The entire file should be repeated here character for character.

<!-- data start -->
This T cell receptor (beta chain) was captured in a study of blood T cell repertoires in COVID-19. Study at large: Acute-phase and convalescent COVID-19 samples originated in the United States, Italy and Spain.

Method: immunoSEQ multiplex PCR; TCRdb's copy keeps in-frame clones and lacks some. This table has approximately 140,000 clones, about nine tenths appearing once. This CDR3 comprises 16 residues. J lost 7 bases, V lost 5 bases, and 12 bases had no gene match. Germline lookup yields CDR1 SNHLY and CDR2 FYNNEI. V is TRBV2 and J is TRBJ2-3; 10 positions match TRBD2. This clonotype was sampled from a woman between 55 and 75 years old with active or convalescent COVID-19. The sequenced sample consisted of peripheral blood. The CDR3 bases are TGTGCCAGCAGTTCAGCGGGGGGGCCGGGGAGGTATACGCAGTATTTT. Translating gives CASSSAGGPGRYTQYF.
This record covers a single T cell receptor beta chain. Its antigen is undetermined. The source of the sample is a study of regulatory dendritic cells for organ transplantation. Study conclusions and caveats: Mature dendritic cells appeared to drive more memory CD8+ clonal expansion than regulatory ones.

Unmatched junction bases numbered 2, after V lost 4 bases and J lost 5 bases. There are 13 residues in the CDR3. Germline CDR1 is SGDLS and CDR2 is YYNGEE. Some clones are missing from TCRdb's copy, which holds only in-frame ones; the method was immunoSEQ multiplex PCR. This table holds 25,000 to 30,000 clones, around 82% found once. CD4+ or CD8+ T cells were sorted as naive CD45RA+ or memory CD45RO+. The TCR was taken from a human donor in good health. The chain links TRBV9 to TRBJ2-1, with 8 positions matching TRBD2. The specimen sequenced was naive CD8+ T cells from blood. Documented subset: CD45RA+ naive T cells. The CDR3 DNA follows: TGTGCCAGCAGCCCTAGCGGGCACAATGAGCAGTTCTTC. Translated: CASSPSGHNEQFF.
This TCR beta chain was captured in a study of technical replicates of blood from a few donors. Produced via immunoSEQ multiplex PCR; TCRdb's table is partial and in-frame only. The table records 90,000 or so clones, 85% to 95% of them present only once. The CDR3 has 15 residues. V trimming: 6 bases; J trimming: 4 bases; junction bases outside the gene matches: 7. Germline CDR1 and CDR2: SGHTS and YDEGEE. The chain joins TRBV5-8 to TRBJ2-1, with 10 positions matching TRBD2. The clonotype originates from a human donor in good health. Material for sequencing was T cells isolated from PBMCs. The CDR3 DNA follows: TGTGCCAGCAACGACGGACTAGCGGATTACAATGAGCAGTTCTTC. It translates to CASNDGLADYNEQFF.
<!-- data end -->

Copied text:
This T cell receptor (beta chain) was captured in a study of blood T cell repertoires in COVID-19. Study at large: Acute-phase and convalescent COVID-19 samples originated in the United States, Italy and Spain.

Method: immunoSEQ multiplex PCR; TCRdb's copy keeps in-frame clones and lacks some. This table has approximately 140,000 clones, about nine tenths appearing once. This CDR3 comprises 16 residues. J lost 7 bases, V lost 5 bases, and 12 bases had no gene match. Germline lookup yields CDR1 SNHLY and CDR2 FYNNEI. V is TRBV2 and J is TRBJ2-3; 10 positions match TRBD2. This clonotype was sampled from a woman between 55 and 75 years old with active or convalescent COVID-19. The sequenced sample consisted of peripheral blood. The CDR3 bases are TGTGCCAGCAGTTCAGCGGGGGGGCCGGGGAGGTATACGCAGTATTTT. Translating gives CASSSAGGPGRYTQYF.
This record covers a single T cell receptor beta chain. Its antigen is undetermined. The source of the sample is a study of regulatory dendritic cells for organ transplantation. Study conclusions and caveats: Mature dendritic cells appeared to drive more memory CD8+ clonal expansion than regulatory ones.

Unmatched junction bases numbered 2, after V lost 4 bases and J lost 5 bases. There are 13 residues in the CDR3. Germline CDR1 is SGDLS and CDR2 is YYNGEE. Some clones are missing from TCRdb's copy, which holds only in-frame ones; the method was immunoSEQ multiplex PCR. This table holds 25,000 to 30,000 clones, around 82% found once. CD4+ or CD8+ T cells were sorted as naive CD45RA+ or memory CD45RO+. The TCR was taken from a human donor in good health. The chain links TRBV9 to TRBJ2-1, with 8 positions matching TRBD2. The specimen sequenced was naive CD8+ T cells from blood. Documented subset: CD45RA+ naive T cells. The CDR3 DNA follows: TGTGCCAGCAGCCCTAGCGGGCACAATGAGCAGTTCTTC. Translated: CASSPSGHNEQFF.
This TCR beta chain was captured in a study of technical replicates of blood from a few donors. Produced via immunoSEQ multiplex PCR; TCRdb's table is partial and in-frame only. The table records 90,000 or so clones, 85% to 95% of them present only once. The CDR3 has 15 residues. V trimming: 6 bases; J trimming: 4 bases; junction bases outside the gene matches: 7. Germline CDR1 and CDR2: SGHTS and YDEGEE. The chain joins TRBV5-8 to TRBJ2-1, with 10 positions matching TRBD2. The clonotype originates from a human donor in good health. Material for sequencing was T cells isolated from PBMCs. The CDR3 DNA follows: TGTGCCAGCAACGACGGACTAGCGGATTACAATGAGCAGTTCTTC. It translates to CASNDGLADYNEQFF.